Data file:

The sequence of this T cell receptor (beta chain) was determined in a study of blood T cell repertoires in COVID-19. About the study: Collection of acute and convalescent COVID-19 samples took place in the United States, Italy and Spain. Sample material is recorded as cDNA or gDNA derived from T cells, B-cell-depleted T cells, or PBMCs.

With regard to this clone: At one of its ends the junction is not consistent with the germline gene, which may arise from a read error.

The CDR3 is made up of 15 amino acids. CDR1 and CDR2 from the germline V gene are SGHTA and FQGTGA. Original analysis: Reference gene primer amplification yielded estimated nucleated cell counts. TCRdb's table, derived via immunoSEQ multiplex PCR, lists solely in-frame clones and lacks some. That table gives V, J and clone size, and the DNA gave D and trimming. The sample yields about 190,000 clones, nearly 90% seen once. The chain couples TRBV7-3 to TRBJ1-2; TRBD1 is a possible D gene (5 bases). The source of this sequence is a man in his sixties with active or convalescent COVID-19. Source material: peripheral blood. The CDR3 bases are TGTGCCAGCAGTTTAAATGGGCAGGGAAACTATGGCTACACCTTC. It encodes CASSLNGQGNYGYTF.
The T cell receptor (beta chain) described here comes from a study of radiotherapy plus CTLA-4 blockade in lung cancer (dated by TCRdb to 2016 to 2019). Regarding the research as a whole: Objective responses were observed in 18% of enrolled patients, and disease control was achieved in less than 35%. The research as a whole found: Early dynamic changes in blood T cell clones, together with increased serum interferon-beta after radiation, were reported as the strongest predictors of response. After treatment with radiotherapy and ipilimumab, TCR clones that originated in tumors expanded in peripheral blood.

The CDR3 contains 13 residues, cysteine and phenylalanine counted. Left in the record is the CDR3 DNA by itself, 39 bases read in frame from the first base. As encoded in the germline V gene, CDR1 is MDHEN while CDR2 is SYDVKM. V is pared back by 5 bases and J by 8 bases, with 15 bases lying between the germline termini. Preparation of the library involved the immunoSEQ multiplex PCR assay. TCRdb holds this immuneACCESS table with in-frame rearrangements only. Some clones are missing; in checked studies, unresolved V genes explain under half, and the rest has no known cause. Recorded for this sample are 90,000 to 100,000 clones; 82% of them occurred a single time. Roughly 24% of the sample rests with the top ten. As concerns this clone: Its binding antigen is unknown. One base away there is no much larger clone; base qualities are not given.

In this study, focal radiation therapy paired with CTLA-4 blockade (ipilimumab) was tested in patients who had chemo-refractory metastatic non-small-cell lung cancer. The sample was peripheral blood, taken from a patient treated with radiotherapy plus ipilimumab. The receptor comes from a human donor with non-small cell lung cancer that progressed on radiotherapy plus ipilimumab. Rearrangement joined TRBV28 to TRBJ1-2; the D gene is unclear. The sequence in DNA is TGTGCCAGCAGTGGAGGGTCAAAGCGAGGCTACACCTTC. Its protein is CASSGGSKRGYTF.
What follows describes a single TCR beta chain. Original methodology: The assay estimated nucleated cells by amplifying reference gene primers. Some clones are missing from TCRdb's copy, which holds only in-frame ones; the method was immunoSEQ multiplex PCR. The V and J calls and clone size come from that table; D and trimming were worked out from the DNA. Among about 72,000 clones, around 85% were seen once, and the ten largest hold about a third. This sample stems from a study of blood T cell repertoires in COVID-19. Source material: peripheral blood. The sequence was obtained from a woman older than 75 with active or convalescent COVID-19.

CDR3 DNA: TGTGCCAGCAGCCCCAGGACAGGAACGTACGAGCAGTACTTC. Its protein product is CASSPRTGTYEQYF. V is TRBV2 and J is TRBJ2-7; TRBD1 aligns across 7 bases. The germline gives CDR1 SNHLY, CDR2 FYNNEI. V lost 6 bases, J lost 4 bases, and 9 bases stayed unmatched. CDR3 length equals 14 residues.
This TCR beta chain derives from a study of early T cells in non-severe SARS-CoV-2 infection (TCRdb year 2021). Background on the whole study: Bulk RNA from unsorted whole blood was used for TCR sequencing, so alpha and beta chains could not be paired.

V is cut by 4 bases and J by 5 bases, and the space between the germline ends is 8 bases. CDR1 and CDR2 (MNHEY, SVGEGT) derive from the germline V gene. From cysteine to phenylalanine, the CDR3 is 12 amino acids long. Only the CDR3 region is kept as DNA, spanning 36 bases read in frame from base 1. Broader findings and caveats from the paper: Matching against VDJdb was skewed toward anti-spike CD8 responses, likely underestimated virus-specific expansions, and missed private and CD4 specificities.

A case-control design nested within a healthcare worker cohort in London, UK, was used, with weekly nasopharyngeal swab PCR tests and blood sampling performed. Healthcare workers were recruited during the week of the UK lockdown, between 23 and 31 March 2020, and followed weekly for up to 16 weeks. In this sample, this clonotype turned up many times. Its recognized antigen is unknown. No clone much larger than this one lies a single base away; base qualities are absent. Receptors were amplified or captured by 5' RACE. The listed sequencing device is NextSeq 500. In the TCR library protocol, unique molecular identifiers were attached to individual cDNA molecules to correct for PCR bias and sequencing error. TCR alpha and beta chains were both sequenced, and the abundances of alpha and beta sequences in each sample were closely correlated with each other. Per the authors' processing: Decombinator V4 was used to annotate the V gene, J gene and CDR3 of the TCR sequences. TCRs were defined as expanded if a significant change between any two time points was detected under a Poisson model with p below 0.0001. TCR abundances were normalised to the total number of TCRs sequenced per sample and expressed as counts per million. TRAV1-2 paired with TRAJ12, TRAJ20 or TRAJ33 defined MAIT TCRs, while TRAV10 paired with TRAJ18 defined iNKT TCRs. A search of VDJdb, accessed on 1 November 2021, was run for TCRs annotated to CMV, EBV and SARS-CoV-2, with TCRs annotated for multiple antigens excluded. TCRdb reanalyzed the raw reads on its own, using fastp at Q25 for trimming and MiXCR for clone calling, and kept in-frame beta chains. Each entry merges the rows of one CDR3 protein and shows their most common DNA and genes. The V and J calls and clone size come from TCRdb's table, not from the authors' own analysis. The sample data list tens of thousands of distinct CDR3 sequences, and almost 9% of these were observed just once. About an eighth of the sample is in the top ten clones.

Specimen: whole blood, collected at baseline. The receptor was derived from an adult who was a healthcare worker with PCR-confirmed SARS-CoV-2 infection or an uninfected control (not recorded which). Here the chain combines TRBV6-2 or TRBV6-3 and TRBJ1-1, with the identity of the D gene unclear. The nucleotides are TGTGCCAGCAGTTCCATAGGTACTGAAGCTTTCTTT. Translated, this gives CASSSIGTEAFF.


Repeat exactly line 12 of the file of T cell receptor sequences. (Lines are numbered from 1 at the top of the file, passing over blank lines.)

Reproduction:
Specimen: whole blood, collected at baseline. The receptor was derived from an adult who was a healthcare worker with PCR-confirmed SARS-CoV-2 infection or an uninfected control (not recorded which). Here the chain combines TRBV6-2 or TRBV6-3 and TRBJ1-1, with the identity of the D gene unclear. The nucleotides are TGTGCCAGCAGTTCCATAGGTACTGAAGCTTTCTTT. Translated, this gives CASSSIGTEAFF.